Low Back Pain
When to Call a Doctor
Call 911 or other emergency services immediately if:
- Back pain occurs with chest pain or other symptoms of a heart attack.
- A person has signs of damage to the
spine after an injury (such as a car
accident, fall, or direct blow to the
spine). Signs may include:
- Being unable to move part of the body.
- Severe back or neck pain.
- Weakness, tingling, or numbness in the arms or legs.
Call your doctor now or seek immediate medical care if:
- You have new numbness in your legs or numbness in your legs that is getting worse.
- You have new weakness in your legs or weakness in your legs that is getting worse. (This could make it hard to stand up.)
- You lose control of your bladder or bowels.
- You have new or increased back pain with fever, painful urination, or other signs of a urinary tract infection.
- You have long-term back pain that suddenly gets much worse, and you did not cause it by being more active.
- You have a history of cancer or HIV infection, and you have new or increased back pain.
- Pain wakes you from sleep.
For more information, see the topic Reference Back Problems and Injuries.
Most low back pain doesn't require a visit to a doctor.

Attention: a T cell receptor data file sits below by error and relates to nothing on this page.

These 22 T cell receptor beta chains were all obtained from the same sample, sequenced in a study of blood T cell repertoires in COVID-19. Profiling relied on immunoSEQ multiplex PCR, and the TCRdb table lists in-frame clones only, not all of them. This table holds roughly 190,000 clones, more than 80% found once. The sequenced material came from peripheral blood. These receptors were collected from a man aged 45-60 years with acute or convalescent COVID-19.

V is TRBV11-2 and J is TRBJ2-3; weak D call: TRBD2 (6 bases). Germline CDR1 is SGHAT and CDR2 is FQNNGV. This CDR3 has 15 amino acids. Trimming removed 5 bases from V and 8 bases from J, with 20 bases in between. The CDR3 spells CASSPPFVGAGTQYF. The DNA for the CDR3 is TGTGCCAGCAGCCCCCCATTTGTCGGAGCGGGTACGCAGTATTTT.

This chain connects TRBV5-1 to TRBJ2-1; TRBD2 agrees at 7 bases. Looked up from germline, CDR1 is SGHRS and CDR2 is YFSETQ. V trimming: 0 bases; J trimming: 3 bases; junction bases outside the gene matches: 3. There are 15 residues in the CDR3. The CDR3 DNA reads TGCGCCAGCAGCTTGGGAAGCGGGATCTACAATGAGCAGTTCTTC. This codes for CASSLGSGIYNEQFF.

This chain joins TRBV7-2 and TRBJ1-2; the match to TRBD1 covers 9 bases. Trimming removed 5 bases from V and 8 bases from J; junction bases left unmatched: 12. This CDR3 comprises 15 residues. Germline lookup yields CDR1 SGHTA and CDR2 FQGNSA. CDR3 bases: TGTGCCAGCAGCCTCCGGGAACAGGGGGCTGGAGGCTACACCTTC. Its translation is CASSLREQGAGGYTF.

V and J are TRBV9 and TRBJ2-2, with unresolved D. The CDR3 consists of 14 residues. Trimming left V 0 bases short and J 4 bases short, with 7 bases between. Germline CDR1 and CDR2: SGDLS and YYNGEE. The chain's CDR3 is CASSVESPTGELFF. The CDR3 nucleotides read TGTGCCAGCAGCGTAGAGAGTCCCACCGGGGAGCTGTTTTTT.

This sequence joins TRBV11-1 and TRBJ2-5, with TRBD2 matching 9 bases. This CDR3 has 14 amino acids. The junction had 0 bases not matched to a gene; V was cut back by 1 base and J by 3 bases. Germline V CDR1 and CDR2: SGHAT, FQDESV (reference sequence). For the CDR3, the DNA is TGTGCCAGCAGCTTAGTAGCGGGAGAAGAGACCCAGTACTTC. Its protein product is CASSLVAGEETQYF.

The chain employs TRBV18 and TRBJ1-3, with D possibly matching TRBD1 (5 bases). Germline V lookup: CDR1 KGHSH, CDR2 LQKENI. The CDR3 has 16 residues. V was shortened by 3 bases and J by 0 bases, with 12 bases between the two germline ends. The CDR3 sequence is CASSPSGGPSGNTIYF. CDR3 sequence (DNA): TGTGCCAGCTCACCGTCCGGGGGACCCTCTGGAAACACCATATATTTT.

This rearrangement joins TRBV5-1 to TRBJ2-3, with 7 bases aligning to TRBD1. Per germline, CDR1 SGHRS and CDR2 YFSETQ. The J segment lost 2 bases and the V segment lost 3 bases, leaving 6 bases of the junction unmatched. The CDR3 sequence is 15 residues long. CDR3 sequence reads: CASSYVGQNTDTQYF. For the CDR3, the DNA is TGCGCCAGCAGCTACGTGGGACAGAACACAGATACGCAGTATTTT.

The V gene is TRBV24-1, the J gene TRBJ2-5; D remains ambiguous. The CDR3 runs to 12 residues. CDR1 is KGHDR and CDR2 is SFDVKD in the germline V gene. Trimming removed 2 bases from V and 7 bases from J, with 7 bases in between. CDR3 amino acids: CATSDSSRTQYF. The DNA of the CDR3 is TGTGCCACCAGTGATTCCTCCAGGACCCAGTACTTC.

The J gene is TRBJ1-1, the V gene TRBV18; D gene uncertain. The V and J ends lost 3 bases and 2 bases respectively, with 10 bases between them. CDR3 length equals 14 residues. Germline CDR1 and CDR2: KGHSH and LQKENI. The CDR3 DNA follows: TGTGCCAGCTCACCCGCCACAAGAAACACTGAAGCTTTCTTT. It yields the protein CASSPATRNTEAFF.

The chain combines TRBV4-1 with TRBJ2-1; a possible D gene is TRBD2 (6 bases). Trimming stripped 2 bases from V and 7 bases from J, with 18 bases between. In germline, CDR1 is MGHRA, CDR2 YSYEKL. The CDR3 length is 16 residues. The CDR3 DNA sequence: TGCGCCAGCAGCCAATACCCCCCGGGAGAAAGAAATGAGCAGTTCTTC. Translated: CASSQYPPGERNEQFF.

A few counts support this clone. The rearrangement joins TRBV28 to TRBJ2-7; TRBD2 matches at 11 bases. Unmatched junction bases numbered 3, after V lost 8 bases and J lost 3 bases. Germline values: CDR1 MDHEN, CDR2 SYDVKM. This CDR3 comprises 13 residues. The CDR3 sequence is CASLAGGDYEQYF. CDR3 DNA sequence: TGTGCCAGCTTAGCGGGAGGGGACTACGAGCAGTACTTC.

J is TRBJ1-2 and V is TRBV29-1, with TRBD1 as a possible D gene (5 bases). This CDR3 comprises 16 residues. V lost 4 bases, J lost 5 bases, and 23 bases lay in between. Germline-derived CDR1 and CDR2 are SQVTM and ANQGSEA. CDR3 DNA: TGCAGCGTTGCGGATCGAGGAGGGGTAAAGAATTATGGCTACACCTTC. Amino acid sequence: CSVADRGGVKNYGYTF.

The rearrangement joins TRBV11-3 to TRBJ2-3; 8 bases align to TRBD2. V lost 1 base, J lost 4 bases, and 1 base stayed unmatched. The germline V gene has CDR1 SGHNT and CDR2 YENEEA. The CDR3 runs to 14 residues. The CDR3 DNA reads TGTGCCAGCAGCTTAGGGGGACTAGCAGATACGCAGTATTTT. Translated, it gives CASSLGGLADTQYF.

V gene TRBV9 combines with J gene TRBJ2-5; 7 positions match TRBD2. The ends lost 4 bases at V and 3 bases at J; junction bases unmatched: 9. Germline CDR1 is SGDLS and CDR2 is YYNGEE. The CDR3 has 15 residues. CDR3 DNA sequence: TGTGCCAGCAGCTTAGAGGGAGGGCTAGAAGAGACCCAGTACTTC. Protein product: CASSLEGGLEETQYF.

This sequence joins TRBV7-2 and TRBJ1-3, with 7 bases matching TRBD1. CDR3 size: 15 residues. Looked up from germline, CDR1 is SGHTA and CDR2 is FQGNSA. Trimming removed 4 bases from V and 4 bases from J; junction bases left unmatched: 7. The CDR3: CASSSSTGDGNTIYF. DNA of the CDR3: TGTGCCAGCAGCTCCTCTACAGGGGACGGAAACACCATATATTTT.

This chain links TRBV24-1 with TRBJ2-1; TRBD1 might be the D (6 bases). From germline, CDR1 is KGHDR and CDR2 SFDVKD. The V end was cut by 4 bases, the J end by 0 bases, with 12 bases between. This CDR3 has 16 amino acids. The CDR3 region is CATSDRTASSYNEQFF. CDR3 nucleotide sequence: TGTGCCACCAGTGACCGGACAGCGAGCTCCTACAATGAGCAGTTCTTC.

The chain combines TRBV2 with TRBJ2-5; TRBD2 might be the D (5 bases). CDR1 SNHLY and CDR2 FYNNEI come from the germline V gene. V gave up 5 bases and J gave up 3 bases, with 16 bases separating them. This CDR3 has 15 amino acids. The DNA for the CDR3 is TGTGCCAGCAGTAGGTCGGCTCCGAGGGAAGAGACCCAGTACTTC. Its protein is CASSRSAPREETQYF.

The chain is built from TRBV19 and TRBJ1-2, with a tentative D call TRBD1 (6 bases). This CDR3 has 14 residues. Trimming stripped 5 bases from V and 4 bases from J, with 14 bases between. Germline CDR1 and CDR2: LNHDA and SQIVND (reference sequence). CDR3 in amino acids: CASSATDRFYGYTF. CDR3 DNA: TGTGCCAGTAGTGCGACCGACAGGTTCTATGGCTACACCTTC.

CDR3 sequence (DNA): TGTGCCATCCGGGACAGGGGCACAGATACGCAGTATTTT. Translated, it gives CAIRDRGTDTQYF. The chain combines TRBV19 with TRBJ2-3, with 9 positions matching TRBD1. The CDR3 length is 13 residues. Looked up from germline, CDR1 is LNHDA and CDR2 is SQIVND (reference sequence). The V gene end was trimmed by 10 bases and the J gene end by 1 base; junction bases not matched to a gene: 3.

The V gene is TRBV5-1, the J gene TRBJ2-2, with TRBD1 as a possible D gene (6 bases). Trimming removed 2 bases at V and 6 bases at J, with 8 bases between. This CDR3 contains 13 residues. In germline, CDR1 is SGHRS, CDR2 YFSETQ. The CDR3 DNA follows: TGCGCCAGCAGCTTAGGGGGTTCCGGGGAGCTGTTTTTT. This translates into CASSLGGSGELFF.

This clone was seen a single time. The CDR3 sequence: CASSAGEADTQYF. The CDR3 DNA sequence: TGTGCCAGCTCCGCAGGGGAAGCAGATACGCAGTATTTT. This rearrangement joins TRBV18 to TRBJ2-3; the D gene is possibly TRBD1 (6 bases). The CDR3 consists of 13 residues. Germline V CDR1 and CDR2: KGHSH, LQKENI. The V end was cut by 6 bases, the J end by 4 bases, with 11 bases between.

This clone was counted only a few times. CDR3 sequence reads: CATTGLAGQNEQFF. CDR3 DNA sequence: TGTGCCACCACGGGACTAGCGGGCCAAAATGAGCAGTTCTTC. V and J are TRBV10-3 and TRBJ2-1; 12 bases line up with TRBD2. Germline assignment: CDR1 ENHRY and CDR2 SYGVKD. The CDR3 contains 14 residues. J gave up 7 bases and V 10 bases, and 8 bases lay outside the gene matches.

If the pain doesn't get better after 1 or 2 days and you can't do your normal daily activities, call your doctor.
If you still have mild to moderate pain after at least 2 weeks of home treatment, talk with your doctor. He or she may want to check for problems that may be causing your back pain.
Who to see
The following health professionals can diagnose the cause of back pain, evaluate back injuries, and start treatment.
- Primary care providers:
You may also be referred to one of the following specialists:
- Reference Physiatrist Opens New Window
- Reference Neurosurgeon Opens New Window
- Reference Rheumatologist Opens New Window
- Reference Orthopedic surgeon Opens New Window
- Reference Pain management specialist Opens New Window if low back pain has lasted for more than 3 months
- Reference Cognitive-behavioral therapist Opens New Window
To prepare for your appointment, see the topic Reference Making the Most of Your Appointment.
|By:||Reference Healthwise Staff||Last Revised: Reference November 19, 2012|
|Medical Review:||Reference William H. Blahd, Jr., MD, FACEP - Emergency Medicine
Reference Robert B. Keller, MD - Orthopedics
- Topic Overview
- Health Tools
- What Happens
- What Increases Your Risk
- When to Call a Doctor
- Exams and Tests
- Treatment Overview
- Living With Low Back Pain
- Other Treatment
- Coping With Chronic Back Pain
- Other Places To Get Help
- Related Information